Kate Ceberano

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Here's a woman full of passion!

I met Kate for the first time when we sat down to do this interview. There was an instant connection. She's warm, funny, incredibly smart, cherishes family and has a wicked laugh. All of that on top of being a hugely successful Australian singer songwriter. 

Here's what we talked about in 'My 30 Minutes'.

I struck out at 15. I was highly committed, highly energetic. I wasn’t interested in anything that was going to hold me at school for much longer. I left school at 14 said ‘that’s it, I want to work, I want to make money, I want to be secure and I want to have it on my own terms.’ So I worked three or four gigs a week at 15. It was psycho bananas, but I felt like one of those hair dressing apprentices at a salon that knew that one day I would own my own salon. You know those ones – they’re different to the ones that are just working for the boss, they’re the ones that will be the boss.  

Paint a snapshot of your life for me?

Probably contrary to popular belief I’m actually very old fashioned when it comes to my marriage.


"We’ve been married for 25 years and I’m very devoted to my husband."

I love what we are as people. He’s a very kind person. They have to know that I actually live that everyday. He’s a filmmaker/director. We are as equally apart as we are together and we raise this free range chicken who’s the most amazing person. She’s 13. She’s got all the best parts of us. She’s pragmatic and savvy like her dad. She’s empathetic and kind, which I think I am those things. And we get up, I take her to school, I then unpack all my bags from having been on tour for the last four days. I put everything in the wash. I go and water my garden, I love my garden. Then sit and talk about what we’re going to do domestically – Lee and I. That’s my husband.

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And then moreover I’ll go off and do this program with young artists. I’m really dedicated to helping women in music. So I bring together all the women I know, we sit together, we make music, we talk about music, we talk about gigs, we talk about how each other’s sustaining ourselves in music – have we got enough money, do we need any help? And I try plug in with them and see if there’s anything I can do to help them to be more stable financially and professionally.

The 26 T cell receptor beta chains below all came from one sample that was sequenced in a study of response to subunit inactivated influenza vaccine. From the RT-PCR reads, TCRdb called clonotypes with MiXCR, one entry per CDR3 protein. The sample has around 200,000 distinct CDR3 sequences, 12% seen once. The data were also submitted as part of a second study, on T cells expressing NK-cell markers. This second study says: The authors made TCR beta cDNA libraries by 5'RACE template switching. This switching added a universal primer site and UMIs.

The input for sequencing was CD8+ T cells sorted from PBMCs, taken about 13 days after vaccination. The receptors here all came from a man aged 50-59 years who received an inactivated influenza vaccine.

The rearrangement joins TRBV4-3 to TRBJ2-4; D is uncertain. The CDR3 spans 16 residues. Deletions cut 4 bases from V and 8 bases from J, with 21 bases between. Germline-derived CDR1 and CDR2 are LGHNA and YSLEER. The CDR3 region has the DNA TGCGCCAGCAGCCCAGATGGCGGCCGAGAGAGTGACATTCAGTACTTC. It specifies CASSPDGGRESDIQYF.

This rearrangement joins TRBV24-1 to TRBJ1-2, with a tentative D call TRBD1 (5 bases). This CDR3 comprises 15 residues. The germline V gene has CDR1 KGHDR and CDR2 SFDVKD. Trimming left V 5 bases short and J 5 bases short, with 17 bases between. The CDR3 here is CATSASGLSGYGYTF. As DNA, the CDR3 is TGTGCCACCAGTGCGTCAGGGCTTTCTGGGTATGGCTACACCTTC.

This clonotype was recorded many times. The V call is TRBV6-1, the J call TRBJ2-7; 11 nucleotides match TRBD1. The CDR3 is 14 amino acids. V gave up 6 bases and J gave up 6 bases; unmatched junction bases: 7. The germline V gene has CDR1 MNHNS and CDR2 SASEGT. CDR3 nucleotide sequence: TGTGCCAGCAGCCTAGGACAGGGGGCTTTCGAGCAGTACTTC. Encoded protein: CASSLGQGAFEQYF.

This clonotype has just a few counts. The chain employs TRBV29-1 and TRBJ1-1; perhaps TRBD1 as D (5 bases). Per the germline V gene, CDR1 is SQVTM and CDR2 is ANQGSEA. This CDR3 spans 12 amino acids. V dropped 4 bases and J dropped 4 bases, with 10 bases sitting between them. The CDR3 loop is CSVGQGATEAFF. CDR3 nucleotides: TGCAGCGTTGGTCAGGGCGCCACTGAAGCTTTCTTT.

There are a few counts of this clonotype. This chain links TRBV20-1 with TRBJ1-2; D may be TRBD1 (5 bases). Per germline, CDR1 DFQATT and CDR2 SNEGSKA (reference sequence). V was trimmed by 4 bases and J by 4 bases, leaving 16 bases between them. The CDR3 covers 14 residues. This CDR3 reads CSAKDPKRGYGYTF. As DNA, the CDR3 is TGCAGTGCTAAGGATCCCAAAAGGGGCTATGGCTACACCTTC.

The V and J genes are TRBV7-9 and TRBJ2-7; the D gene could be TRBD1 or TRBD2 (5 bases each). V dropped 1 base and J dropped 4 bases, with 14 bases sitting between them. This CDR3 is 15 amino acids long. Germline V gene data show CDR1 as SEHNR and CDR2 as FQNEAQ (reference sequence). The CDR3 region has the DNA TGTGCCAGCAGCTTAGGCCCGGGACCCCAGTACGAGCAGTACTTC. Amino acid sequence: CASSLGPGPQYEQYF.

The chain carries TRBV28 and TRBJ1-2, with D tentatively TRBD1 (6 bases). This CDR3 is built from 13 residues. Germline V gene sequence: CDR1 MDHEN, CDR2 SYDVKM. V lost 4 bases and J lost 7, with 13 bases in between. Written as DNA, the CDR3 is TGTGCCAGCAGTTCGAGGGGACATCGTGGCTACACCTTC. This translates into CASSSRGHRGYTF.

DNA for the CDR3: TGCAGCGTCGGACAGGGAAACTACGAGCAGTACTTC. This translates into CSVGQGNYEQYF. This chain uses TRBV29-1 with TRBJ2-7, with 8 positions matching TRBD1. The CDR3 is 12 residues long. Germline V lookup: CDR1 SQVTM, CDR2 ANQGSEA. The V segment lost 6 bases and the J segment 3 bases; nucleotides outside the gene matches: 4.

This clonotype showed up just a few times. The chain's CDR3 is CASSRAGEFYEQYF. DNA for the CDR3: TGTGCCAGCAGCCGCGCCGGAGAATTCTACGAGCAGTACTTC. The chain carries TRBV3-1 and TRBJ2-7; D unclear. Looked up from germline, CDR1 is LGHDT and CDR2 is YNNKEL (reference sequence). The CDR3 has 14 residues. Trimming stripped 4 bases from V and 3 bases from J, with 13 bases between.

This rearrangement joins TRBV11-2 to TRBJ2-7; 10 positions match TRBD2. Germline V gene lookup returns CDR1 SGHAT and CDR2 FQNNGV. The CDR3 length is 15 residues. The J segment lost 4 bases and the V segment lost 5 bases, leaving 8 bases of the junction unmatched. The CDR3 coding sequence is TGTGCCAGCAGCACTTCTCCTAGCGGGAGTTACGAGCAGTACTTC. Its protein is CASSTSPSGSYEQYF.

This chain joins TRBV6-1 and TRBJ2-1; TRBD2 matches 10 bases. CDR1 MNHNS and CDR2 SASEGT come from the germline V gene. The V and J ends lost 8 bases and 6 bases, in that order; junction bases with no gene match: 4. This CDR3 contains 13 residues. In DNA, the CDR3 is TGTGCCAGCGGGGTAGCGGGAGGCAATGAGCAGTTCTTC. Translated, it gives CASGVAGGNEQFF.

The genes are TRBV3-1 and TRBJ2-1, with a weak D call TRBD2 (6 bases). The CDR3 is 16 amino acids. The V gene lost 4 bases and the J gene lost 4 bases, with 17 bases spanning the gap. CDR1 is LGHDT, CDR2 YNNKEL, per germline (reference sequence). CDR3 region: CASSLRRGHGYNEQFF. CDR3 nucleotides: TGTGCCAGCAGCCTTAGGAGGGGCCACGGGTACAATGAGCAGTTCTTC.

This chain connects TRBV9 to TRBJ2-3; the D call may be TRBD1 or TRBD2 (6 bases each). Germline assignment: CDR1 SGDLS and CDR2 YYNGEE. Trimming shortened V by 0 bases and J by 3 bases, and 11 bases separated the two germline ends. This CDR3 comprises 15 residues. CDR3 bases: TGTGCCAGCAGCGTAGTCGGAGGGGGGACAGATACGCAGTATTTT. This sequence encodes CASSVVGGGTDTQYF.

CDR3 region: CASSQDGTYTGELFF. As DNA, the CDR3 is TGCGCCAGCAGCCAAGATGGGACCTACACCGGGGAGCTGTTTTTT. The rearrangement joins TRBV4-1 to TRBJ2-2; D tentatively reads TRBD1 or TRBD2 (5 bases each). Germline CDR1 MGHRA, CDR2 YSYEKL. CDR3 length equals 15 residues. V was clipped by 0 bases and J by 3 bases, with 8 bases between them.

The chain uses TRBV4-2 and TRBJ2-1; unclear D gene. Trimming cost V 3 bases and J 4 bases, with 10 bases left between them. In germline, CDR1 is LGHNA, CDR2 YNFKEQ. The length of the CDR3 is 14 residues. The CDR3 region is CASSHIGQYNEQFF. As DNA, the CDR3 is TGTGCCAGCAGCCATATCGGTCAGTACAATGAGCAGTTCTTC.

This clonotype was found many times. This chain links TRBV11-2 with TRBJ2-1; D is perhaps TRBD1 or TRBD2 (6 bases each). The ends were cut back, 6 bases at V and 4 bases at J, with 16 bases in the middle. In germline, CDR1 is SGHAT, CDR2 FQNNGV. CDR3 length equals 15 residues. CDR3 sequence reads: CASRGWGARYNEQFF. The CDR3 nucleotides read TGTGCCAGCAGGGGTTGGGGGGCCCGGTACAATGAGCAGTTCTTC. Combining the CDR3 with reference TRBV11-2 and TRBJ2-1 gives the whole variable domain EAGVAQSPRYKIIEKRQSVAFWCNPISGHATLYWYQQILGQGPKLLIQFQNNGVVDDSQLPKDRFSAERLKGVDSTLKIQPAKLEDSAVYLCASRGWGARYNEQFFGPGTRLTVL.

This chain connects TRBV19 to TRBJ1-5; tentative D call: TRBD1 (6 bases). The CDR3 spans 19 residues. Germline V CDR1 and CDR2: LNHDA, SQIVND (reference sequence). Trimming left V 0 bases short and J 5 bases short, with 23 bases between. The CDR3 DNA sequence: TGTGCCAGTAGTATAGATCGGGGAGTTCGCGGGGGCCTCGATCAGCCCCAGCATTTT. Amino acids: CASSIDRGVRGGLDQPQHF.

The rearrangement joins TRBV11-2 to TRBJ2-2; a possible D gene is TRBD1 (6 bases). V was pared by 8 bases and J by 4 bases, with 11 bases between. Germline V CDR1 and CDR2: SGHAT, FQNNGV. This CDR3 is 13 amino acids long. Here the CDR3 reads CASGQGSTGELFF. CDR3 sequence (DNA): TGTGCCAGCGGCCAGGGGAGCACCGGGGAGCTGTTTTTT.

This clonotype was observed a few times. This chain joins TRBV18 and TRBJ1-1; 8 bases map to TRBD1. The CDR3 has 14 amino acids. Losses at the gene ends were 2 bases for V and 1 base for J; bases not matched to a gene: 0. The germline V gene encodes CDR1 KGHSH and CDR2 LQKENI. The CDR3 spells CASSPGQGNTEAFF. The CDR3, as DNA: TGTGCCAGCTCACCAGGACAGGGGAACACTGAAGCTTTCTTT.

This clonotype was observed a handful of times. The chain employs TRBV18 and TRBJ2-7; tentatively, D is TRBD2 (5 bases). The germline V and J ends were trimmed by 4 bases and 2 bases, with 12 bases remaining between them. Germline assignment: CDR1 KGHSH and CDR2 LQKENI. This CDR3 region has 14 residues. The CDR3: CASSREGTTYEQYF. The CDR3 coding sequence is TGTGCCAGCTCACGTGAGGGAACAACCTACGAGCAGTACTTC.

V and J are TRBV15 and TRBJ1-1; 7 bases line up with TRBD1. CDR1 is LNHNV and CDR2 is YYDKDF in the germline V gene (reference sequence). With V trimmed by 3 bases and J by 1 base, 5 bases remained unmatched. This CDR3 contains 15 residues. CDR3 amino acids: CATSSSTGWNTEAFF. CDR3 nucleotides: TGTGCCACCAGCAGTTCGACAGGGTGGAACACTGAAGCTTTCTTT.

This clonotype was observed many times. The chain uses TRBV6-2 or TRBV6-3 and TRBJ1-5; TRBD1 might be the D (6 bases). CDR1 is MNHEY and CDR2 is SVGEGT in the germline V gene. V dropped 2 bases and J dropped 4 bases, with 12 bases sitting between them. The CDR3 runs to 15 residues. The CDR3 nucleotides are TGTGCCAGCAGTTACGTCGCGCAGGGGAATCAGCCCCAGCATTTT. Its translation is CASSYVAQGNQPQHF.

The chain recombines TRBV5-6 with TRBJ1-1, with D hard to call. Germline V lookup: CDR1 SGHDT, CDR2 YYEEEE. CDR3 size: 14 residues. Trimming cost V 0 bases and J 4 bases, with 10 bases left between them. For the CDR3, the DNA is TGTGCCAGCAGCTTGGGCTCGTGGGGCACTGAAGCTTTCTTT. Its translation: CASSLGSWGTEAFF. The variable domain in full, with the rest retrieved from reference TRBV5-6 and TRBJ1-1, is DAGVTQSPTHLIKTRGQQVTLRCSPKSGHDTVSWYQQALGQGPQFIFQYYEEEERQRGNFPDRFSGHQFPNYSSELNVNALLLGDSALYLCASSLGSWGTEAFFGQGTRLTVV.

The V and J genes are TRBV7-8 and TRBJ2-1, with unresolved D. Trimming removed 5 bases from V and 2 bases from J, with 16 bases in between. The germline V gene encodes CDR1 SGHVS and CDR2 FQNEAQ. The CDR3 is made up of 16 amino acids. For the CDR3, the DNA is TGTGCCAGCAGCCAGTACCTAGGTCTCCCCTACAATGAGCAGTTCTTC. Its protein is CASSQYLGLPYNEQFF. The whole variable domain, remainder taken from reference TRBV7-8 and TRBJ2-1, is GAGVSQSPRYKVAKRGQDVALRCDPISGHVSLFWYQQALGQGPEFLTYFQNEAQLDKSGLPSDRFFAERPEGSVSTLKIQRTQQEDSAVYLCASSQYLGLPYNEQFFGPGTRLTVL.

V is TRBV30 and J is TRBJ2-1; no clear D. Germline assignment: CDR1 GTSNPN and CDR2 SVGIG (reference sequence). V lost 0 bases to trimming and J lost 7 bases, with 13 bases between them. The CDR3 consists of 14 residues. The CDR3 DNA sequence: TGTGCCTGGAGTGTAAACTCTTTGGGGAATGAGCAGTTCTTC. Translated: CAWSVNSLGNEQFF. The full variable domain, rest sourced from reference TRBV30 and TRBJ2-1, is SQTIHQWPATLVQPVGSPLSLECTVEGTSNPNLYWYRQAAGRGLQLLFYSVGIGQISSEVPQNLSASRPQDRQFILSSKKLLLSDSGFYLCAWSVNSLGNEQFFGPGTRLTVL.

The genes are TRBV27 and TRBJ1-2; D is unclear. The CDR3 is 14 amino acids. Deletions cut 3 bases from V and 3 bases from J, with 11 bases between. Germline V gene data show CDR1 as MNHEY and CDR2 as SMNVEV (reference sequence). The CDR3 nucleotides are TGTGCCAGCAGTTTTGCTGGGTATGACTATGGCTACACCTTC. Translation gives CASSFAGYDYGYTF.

I’m not a big fan of people who have high dreams but are lazy. I turn right off really fast. I have no tolerance for it. I won’t sit and have someone waffle on at me about all these things are going to be, without showing me what they’re going to do. To me you give me a kid who is showing me they’ve got five gigs that they’re doing. They’re making no money for it at the moment, but they totally plan on doing that. In the meantime they’re working in a café over here, and they’re doing composition for this person over there. It’s criminal for me – it’s like wanting something for nothing and that’s the basis of criminality. You need to know even if it all went to ruin, I could sit up here in this mall with an amp, like I did when I was 15, and I’ll put my hat out and I’d have enough money to eat.

You’re a household name in Australia. What does that feel like?

In this country that’s very honourable. People in this country don’t have the same weirdness about celebrities it seems. Well we kind of do, towards the great influencers, and the pretty people, we do honour that in one section of our world and that’s fun, that’s celebrity. But for an artist whose an all-rounder you sort of become part of the family.

People will come up to me and certainly when I’m with my kid and when she was younger – they were really respectful, like ‘we don’t want to interrupt your family time right now, but I just want to tell you we really like the way you dress, or I like what you stand for, I like your music.’ I think people like me in equal measure for a lot of things, other than just music.

You’ve been making music for more than three decades and you’ve done a lot over that time. Are there highlights or moments that make you feel proud when it comes to work, or does that exist more in your personal life?

There are moments everyday where you just go ‘wow, that was sublime’.

I did a thing with Anh Do and he said what’s your definition of happiness, or what is your advice on how to be happy, and I said ‘be easily pleased’.

Like last night when my brother Phil, who is just gorgeous,I’m in the wings and I’m looking at him and he’s working the crowd really hard, and he looks across to me and made some comment like ‘oh my sister’s not happy about her outfit tonight, so make sure you give her lots of applause when she comes out tonight because she was feeling a bit fatty boombah’. He’s already set the scene, so that by the time I get there the crowd just roars. That’s a beautiful thing.